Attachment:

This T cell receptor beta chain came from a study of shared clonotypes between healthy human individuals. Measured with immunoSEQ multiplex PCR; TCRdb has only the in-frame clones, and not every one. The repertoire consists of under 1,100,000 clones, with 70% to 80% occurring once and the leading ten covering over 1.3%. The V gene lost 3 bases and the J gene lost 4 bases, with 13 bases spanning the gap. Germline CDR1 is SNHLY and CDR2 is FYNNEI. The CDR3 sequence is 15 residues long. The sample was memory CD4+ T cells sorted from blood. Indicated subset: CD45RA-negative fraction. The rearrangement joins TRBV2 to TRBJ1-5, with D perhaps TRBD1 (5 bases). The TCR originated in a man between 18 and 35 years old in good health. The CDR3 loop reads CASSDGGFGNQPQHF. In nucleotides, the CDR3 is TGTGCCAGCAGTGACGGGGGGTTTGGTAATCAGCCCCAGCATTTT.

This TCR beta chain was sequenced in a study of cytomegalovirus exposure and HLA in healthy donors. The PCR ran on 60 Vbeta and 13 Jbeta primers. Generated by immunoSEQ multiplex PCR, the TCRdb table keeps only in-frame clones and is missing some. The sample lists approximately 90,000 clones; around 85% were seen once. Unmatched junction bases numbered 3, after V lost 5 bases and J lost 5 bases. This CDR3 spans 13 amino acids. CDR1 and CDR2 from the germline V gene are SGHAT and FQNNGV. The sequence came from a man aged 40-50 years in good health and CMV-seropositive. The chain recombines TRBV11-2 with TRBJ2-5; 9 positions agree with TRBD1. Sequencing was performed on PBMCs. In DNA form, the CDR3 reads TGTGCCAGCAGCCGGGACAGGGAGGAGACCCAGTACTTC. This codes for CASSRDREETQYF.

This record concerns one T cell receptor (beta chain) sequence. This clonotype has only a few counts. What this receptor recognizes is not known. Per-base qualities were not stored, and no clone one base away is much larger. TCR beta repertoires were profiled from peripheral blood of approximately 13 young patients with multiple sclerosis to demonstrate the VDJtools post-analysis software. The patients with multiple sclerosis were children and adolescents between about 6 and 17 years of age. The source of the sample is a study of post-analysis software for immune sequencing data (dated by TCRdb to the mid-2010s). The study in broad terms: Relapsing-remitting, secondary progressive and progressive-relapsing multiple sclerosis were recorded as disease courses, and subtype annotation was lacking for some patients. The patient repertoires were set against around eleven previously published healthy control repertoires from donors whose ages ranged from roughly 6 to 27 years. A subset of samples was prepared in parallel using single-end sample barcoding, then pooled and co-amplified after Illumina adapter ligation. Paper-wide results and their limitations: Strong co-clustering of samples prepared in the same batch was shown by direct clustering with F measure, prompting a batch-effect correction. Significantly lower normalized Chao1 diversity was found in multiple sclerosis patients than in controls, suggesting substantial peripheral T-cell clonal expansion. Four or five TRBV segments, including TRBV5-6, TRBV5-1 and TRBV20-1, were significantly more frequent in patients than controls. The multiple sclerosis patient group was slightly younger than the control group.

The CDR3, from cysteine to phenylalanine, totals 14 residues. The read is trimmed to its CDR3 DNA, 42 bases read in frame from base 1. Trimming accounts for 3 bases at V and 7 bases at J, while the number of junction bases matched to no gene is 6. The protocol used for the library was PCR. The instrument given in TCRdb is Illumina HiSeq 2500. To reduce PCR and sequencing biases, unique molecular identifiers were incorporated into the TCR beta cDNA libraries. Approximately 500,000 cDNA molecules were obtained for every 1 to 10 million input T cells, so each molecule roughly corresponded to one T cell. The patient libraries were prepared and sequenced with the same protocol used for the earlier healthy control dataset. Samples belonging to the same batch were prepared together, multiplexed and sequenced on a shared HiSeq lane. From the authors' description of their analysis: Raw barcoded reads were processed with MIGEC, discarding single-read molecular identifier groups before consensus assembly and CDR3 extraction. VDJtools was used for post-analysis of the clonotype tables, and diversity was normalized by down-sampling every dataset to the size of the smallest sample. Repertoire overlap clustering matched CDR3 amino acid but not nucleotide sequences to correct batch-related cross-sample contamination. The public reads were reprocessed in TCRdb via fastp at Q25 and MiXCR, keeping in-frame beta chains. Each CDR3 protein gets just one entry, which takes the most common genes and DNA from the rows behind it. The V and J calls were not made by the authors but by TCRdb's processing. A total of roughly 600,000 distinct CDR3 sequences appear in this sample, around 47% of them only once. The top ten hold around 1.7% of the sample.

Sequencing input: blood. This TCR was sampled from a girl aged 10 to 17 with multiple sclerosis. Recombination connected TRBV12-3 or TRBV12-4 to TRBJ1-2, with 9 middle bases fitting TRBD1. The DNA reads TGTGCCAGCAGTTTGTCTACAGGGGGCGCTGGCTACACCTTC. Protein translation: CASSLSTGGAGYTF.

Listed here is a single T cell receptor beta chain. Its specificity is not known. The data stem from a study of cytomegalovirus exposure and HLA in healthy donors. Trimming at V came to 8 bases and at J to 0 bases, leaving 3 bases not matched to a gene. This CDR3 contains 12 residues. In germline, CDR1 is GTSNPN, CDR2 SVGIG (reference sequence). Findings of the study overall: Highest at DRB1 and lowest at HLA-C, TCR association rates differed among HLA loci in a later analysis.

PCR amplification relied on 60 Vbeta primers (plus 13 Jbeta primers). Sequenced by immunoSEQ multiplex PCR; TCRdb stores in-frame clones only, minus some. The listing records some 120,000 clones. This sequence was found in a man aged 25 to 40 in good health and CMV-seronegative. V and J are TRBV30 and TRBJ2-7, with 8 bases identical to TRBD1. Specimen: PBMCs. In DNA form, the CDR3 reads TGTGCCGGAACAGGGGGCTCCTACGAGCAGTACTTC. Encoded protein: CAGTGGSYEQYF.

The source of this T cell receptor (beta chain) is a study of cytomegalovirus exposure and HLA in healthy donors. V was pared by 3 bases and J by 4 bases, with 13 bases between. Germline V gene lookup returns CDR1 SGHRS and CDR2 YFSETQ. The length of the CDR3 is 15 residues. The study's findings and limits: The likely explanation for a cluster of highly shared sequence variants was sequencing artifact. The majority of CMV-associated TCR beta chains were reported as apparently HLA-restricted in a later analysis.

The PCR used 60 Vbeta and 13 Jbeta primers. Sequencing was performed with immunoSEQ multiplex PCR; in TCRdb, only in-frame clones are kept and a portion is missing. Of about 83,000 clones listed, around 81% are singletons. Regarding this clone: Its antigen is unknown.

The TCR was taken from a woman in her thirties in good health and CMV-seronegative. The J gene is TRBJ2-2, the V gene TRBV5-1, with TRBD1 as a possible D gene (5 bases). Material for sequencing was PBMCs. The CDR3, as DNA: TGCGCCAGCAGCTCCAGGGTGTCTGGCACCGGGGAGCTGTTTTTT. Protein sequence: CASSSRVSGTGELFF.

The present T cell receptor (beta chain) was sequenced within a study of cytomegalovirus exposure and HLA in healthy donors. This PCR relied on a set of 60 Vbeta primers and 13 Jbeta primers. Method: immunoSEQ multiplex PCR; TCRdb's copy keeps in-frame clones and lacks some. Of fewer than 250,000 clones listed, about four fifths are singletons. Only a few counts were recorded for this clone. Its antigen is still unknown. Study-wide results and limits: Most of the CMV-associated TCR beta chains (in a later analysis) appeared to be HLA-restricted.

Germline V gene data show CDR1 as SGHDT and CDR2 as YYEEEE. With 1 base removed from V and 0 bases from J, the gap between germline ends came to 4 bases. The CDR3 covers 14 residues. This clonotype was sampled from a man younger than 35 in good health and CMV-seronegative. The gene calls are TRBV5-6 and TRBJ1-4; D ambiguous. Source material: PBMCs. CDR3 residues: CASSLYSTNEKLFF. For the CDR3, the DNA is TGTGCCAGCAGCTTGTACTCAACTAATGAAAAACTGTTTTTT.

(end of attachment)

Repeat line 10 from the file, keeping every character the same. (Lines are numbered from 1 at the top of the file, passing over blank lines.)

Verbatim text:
The TCR was taken from a woman in her thirties in good health and CMV-seronegative. The J gene is TRBJ2-2, the V gene TRBV5-1, with TRBD1 as a possible D gene (5 bases). Material for sequencing was PBMCs. The CDR3, as DNA: TGCGCCAGCAGCTCCAGGGTGTCTGGCACCGGGGAGCTGTTTTTT. Protein sequence: CASSSRVSGTGELFF.